There’s a theory, widely held, that new media — social platforms, porn, the comments section of the Guardian — are deranging us by messing with our dopamine receptors. It’s a convenient story for a time of widespread derangement. It’s also a pretty old one. Here’s Wordsworth, from the Preface to Lyrical Ballads (1800):
For the human mind is capable of being excited without the application of gross and violent stimulants; and he must have a very faint perception of its beauty and dignity who does not know this, and who does not further know, that one being is elevated above another, in proportion as he possesses this capability. It has therefore appeared to me, that to endeavour to produce or enlarge this capability is one of the best services in which, at any period, a Writer can be engaged; but this service, excellent at all times, is especially so at the present day. For a multitude of causes, unknown to former times, are now acting with a combined force to blunt the discriminating powers of the mind, and, unfitting it for all voluntary exertion, to reduce it to a state of almost savage torpor. The most effective of these causes are the great national events which are daily taking place, and the increasing accumulation of men in cities, where the uniformity of their occupations produces a craving for extraordinary incident, which the rapid communication of intelligence hourly gratifies. to this tendency of life and manners the literature and theatrical exhibitions of the country have conformed themselves.
A “craving for extraordinary incident, which the rapid communication of intelligence hourly gratifies” pretty much captures the cadence of twitter, doesn’t it? Wordsworth seeks in the Preface to make an apology for poetry as a means of arousing the mind “without the application of gross and violent stimulants”: as a way to rehumanise discourse, to claw it back from the clutches of The Discourse. He situates the poet as “a man speaking to men”, rather than a node in a pseudonymous network of informants constantly relaying “intelligence” to one another, and in doing so harks back to a pragmatics of public address in which the mediation of the platform is a great deal less pronounced. To write and publish poems such as the Lyrical Ballads is imagined to be like speaking in a public square, or a large sitting room. This mode of address has two simultaneous addressees: “the Reader”, in person, and “the Public” as a body of readers, both of whom may be spoken to humanely, in the hope of receiving a sympathetic reception. There is not, as Thom Yorke complains at the end of Life In A Glasshouse, “someone listening in”, a third-party who both commands the means of distribution, and reaps the benefits of supervening on all connectivity.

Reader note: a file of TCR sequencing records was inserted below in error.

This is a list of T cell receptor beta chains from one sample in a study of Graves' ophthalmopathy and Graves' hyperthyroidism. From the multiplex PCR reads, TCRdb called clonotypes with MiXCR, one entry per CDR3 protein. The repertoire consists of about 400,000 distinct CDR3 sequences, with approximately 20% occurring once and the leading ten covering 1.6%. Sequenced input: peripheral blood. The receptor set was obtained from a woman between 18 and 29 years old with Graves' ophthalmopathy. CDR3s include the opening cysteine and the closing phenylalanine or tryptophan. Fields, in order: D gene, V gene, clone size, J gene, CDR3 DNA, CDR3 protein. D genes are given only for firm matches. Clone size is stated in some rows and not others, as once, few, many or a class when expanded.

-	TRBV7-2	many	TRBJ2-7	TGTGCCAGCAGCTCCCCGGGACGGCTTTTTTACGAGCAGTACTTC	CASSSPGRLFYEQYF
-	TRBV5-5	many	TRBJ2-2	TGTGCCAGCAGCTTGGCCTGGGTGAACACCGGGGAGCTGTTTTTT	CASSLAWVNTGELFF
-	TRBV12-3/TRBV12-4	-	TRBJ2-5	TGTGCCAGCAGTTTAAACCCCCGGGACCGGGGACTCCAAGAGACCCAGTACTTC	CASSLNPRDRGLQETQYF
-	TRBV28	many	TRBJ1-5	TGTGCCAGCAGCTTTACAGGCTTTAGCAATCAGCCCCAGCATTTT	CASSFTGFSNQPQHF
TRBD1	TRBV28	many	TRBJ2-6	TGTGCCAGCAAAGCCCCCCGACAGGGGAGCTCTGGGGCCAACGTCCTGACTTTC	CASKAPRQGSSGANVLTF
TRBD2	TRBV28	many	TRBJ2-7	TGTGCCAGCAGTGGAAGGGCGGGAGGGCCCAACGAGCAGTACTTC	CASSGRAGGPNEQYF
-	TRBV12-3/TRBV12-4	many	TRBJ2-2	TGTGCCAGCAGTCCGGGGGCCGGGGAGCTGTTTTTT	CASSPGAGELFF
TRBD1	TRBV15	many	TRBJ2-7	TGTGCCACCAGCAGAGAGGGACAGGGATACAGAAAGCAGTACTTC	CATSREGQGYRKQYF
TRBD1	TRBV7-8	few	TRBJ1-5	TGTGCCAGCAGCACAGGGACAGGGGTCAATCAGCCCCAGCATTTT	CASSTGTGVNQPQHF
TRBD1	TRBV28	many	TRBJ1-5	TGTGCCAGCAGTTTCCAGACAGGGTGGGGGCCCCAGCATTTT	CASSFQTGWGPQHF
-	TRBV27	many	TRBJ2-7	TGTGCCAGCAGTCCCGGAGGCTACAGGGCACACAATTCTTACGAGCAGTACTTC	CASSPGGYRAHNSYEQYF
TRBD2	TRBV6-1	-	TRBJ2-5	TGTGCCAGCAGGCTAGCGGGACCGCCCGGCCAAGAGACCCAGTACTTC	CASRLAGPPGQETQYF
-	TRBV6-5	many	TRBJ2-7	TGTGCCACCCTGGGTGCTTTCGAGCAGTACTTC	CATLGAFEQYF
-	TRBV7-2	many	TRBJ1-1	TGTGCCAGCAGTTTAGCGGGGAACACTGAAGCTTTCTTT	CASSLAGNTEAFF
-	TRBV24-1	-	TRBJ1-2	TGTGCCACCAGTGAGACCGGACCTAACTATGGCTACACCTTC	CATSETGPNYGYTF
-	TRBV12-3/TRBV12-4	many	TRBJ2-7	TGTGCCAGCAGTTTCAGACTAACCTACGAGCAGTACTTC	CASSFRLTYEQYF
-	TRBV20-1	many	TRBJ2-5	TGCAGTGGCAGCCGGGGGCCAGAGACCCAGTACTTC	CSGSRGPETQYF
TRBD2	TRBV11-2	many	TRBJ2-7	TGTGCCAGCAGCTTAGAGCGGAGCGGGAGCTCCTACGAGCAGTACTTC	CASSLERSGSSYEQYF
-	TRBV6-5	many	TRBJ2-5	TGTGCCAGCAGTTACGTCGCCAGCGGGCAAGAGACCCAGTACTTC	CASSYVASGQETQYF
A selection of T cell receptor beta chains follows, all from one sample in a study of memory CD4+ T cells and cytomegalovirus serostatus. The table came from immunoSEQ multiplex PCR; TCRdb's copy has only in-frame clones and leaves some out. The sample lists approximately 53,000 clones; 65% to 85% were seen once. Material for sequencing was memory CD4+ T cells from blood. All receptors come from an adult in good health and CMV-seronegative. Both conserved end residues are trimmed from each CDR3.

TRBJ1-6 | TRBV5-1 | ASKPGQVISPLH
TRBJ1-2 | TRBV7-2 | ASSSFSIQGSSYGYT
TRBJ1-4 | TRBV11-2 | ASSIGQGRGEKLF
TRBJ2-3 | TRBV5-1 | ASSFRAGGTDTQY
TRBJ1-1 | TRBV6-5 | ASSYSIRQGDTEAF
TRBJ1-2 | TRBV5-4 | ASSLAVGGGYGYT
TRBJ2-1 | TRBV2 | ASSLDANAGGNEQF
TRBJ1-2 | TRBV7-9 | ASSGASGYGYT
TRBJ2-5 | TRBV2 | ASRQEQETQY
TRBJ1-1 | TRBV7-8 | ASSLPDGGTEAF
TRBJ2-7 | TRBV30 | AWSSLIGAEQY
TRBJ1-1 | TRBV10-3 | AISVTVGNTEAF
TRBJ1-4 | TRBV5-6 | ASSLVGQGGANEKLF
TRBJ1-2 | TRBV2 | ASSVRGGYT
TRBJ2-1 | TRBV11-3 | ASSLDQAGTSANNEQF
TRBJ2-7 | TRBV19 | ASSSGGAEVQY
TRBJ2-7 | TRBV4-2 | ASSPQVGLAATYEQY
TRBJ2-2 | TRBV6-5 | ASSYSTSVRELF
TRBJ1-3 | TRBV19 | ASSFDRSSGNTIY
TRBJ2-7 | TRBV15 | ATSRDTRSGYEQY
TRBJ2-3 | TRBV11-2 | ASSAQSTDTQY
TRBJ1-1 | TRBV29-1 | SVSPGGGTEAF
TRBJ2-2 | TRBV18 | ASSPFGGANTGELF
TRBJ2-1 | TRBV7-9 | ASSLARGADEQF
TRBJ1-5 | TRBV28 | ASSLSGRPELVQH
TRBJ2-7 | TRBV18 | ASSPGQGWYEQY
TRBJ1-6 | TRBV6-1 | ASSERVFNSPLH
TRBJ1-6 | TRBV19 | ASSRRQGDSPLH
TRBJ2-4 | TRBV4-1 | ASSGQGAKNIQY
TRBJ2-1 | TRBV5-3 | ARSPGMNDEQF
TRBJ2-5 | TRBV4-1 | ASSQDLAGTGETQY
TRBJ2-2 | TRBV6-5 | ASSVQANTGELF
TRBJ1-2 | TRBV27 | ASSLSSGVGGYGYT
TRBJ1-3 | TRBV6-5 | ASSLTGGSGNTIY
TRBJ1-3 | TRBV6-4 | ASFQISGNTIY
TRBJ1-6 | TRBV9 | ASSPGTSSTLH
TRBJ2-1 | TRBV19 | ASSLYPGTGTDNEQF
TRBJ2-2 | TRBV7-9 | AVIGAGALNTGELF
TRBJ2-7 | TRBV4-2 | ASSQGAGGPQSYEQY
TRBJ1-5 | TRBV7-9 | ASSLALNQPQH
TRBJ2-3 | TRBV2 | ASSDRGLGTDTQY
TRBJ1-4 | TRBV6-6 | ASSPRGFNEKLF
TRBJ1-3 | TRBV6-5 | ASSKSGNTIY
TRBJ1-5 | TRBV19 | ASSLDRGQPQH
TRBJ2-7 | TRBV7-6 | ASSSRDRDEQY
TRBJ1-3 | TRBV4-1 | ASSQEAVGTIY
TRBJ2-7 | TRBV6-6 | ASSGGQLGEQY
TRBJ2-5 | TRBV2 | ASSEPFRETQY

This week I deactivated my Facebook account, deleted my old tweets and removed my main account from Twitter. It’s quite possible that, as the Book of Forbidden Love (link very NSFW) predicts, I’ll be back: I’m not about to give a recent-ex-smoker’s diatribe on the evils of the foul addiction from which I myself have heroically broken free, especially as I’ve quit both platforms and returned at least once before. Nor would I stake my neck on the upkeep and flourishing of the blog you’re now reading: I’ve abandoned such things in the past. Nevertheless, it’s true that I’ve finished there, and started here, in the hope of re-aligning some priorities, getting my dopamine supply better regulated, and writing according to a different cadence. Earlier today I found myself amused by a trivial thought — that the melodic line under which the famous “Tristan chord” from Wagner’s Tristan and Isolde first appears, a sequence of four rising chromatic notes, is the same as the melody to which “Stop the Pigeon” is sung in the theme tune of animated series of that name — and immediately felt a pang at the lack of a twitter feed to broadcast it to. (Well, here it is). What might happen to thoughts like that if they were allowed just to dissipate, or quietly hover around like motes in a sunbeam? I would like to see if I can recover the ability to read a whole book; and, perhaps, to write one.